“Prometheus,” a prequel to Ridley Scott's “Alien,” shot out at an impressive $3.56 million from midnight showings at 1,368 theaters last night according to Boxoffice Mojo.
That’s higher than the $3 million midnight start by “Inception” in summer 2010 and also twice the recent midnight debuts of “Men in Black 3” ($1.55 million) and “Snow White and the Huntsman” ($1.38 million).
This weekend the 20th Century Fox film squares off against another 3D blockbuster, Dreamworks animated film “Madagascar 3: Europe's Most Wanted,” which will open in 4,258 locations, while “Prometheus” opens at 3,394 theaters. Mojo predicts that from June 8-10, “Prometheus” will earn $55.5 million and “Madagascar 3,” will follow close behind with $53.8 million.
The original film, Ridley Scott's Alien, which kicked of the “Alien" franchise, earned $78.9 million or the equivalent of $249.1 million adjusting for ticket price inflation, according to Mojo in summer 1979. James Cameron continued the series with 1986's Aliens ($85.2 million, $181.8 million adjusted). Both films have been considered the gold standard in the sci-fi genre. Then later sequels “Alien 3” and “Alien Resurrection” in the 1990’s took some shine off the sci-fi franchise while “Alien Vs. Predator” and “Aliens Vs. Predator – Requiem” made in the past decade are, well, better off forgotten.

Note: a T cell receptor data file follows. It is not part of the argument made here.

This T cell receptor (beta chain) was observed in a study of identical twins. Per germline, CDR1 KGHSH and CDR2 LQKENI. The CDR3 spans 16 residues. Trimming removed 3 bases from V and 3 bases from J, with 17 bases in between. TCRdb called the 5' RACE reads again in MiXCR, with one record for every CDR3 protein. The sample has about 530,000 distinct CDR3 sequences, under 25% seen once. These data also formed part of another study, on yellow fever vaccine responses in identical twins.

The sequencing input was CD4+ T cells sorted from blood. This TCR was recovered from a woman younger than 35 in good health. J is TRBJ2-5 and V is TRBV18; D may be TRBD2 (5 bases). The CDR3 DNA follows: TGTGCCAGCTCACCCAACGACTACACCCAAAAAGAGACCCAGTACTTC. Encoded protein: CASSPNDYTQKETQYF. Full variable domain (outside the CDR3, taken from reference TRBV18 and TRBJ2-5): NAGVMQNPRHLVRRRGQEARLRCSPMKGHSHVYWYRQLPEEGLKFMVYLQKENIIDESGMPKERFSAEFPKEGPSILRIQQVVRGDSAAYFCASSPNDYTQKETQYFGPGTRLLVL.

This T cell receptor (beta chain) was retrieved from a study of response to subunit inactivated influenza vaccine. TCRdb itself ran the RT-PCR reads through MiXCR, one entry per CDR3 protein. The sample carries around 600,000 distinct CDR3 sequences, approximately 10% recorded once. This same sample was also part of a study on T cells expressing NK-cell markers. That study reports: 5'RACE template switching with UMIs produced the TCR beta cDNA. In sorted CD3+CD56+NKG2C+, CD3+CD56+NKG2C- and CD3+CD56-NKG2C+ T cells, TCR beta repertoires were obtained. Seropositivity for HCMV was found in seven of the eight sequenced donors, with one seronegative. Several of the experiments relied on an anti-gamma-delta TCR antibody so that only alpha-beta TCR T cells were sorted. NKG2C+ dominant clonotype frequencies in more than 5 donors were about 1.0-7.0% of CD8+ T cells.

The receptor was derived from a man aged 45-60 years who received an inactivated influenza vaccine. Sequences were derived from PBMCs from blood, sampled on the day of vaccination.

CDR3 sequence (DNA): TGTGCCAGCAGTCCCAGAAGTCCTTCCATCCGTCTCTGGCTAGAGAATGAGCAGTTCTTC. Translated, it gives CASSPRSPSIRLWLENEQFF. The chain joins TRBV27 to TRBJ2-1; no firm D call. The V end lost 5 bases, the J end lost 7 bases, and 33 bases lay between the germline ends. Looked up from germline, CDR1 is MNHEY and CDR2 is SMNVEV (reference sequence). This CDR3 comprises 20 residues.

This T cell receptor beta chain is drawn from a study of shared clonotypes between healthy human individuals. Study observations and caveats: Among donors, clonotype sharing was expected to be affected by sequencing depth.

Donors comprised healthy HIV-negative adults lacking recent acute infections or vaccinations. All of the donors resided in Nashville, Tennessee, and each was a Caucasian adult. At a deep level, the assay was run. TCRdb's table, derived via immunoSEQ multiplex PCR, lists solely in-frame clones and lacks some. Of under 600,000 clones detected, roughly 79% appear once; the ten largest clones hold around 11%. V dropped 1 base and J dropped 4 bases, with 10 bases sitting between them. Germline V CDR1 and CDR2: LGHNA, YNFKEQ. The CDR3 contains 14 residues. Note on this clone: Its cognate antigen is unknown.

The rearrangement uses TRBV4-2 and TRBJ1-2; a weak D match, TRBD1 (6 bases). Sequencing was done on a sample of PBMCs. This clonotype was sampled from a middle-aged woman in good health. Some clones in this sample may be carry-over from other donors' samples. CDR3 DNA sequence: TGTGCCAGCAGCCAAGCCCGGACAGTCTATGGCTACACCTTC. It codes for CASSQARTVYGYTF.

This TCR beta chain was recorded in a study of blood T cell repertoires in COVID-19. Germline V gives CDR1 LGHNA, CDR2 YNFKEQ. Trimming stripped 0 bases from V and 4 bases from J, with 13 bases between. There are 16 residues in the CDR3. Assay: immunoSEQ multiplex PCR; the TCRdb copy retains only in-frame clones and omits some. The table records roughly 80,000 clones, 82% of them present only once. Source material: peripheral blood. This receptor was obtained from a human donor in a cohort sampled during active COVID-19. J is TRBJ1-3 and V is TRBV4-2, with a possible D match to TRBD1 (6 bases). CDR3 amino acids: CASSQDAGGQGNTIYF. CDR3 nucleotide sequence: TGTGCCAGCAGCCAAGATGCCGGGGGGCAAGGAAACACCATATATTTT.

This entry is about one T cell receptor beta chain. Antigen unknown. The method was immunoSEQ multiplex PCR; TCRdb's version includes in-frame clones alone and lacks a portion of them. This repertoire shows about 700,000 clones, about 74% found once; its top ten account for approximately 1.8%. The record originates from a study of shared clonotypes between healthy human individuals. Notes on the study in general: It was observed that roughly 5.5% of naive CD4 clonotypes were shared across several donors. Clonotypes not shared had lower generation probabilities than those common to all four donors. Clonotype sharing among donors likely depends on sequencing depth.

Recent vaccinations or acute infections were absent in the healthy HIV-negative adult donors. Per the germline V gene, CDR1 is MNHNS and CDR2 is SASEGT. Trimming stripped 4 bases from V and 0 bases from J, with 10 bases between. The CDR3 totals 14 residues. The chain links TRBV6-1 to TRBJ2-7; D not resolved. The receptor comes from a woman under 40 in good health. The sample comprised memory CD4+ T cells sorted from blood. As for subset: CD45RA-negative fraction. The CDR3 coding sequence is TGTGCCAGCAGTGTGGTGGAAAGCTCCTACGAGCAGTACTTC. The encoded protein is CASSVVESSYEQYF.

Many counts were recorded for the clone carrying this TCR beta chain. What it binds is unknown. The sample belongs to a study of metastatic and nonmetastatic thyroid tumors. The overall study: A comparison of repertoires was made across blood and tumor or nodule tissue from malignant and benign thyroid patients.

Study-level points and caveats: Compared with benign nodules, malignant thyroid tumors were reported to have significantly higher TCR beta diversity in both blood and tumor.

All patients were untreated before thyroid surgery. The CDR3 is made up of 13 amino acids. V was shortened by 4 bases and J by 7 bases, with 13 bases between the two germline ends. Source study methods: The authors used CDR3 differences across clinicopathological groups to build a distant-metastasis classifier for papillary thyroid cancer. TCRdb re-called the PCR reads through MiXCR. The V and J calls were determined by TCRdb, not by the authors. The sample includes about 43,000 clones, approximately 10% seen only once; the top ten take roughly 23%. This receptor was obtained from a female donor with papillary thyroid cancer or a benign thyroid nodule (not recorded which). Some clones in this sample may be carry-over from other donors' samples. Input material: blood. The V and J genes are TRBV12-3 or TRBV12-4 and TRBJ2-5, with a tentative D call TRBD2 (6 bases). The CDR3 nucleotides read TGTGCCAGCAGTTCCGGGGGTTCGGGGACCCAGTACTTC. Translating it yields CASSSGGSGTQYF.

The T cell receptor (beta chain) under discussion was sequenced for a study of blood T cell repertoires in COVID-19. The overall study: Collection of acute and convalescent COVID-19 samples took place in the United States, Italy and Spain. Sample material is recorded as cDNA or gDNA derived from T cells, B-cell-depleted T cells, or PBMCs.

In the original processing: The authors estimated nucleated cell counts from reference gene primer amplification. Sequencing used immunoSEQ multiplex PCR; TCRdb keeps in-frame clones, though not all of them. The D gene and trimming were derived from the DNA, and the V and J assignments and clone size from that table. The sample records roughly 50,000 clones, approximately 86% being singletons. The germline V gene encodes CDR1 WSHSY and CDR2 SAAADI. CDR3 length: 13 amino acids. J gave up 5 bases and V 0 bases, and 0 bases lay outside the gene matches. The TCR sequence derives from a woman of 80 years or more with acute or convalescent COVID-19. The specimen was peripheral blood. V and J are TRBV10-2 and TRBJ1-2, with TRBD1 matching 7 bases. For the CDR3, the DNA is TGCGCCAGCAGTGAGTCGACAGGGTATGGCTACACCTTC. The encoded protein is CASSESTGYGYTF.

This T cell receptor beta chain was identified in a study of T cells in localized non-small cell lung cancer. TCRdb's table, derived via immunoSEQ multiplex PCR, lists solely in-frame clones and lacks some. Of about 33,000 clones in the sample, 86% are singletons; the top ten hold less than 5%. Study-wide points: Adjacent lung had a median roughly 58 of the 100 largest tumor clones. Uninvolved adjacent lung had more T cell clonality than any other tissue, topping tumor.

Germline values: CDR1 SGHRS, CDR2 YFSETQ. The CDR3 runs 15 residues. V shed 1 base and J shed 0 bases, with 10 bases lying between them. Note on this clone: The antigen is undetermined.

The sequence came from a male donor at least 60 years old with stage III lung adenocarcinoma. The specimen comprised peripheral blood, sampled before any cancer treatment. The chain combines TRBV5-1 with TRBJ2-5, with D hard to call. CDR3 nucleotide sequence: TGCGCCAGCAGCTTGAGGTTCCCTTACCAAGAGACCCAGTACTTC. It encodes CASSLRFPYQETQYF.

We saw “Prometheus” at a media screening the other day and although it doesn’t deliver the chills and thrills, or element of surprise as the original – slimy eel-like creatures jumping out of body cavities don’t have quite the same shock value anymore – it still has some impressive technical special effects and a terrific performance by Noomi Rapace, who brings as much intensity to her role as scientist Elizabeth Shaw as she did playing Lisbeth Salander in the “Girl With the Dragon Tattoo” films. She has a scene where she does a self-surgery C-section – hint, the fetus is not human - that has a high icky factor and delivers some real jolts and chills that won’t disappoint.
“Prometheus” sets up audiences for a sequel or sequels, and the ending raises a lot of mysteries and questions, which viewers might find frustrating, as it did for me, or keep fanboys waiting in fascinated suspended anticipation for the next installment.
My guest and I argued about whether the creatures in the film known as “Engineers” created humans on purpose or humans were created by mistake and that’s why they want to destroy us. (I subscribe to the later theory.) Anyway it will leave audiences scratching their heads and how that will translate in terms of box office we’ll soon see.